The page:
Dare to be great - Towers Watson’s challenge to cowardly communicators
Today I read a really interesting report by Towers Watson. Following 10 years’ of research, the authors demonstrate conclusively the huge Return On Investment (“ROI”) that can be generated through effective change and communication initiatives. According to Towers Watson, companies that are highly effective at both communication and change management are three and a half times more likely to financially outperform their peers than companies that are not highly effective at either. Building a shared experience helps deepen ties with employees and particularly employees who have flexible schedules, spend most of their time on the road or work offsite. Only 56% of employers reported using social tools to communicate with employees on topics such as culture, team building or innovation. But the more employers used these tools, the more adept they became at creating a better sense of community across their organisation. 70% of participants agreed that social business tools for work have a positive impact on their employees’ productivity and organisation (industries included Energy, Financial Services, General Services, Healthcare, IT & Telecom, Manufacturing, Public Sector and Education + Retail/Wholesale).
What stuck out most when reading this report was Towers Watson’s finding of a “lack of courage” amongst participants - the courage to try new approaches, to challenge ourselves, to step out of our comfort zone and, of course, to measure progress and admit when things aren't working. Towers Watson point out that this lack of courage is holding us back precisely at the time when the data and tools necessary to leap forward are becoming widely available and affordable.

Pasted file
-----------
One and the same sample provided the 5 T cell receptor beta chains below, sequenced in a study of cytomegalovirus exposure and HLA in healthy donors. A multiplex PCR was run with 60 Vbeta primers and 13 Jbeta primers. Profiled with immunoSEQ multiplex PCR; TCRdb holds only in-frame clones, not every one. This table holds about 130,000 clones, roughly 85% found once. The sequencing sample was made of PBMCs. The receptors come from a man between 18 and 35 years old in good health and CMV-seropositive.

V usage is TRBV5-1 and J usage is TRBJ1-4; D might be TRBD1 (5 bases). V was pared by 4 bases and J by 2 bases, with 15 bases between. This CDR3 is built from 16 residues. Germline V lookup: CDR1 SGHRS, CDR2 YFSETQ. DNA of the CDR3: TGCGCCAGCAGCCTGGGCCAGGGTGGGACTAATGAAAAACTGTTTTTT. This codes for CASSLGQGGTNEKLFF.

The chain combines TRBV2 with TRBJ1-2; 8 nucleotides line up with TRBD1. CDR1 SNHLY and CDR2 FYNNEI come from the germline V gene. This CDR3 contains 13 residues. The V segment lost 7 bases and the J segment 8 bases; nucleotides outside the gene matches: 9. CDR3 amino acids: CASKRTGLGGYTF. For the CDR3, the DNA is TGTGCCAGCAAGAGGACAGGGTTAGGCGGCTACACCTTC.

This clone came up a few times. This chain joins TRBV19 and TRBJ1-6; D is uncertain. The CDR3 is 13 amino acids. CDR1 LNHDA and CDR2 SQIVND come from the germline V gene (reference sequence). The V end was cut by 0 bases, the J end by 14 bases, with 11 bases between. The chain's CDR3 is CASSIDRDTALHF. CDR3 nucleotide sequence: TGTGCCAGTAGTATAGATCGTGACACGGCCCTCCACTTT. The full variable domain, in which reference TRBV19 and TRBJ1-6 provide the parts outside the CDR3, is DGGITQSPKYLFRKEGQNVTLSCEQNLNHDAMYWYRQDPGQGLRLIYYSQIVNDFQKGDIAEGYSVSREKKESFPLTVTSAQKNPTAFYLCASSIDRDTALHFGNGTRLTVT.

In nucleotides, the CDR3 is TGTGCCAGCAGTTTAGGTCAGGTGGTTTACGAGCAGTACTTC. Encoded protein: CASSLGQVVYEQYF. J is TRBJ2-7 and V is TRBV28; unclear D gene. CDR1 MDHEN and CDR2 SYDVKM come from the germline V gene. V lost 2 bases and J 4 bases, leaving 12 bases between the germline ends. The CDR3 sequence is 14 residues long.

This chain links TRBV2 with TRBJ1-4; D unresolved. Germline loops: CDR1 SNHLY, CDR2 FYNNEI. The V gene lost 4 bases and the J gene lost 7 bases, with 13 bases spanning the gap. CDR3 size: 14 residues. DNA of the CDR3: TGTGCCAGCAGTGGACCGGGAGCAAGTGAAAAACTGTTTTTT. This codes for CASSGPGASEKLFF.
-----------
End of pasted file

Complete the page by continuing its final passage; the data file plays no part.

The authors don’t go deeply into the causes of this alleged lack of courage within organisations, but based on experience I suspect it’s a combination of institutional inertia (particularly the unwillingness to invest time learning about new IT solutions beyond traditional office software and employee portals) and a fear that transparent communications may create new opportunities for corporate embarrassment. It seems to me the big question for modern communications leaders is whether these potential risks are worth taking in pursuit of a deeper understanding of critical employee groups and the culture needed to deliver on company strategy. Towers Watson seem to think so - and I do too.
Do you agree with Towers Watson’s analysis? I would love to hear your feedback -firstname.lastname@example.org
Please also check out our customer success page for an example of the progress we’re making here at Yapster in these areas alongside brands such as Ann Summers and Superdry.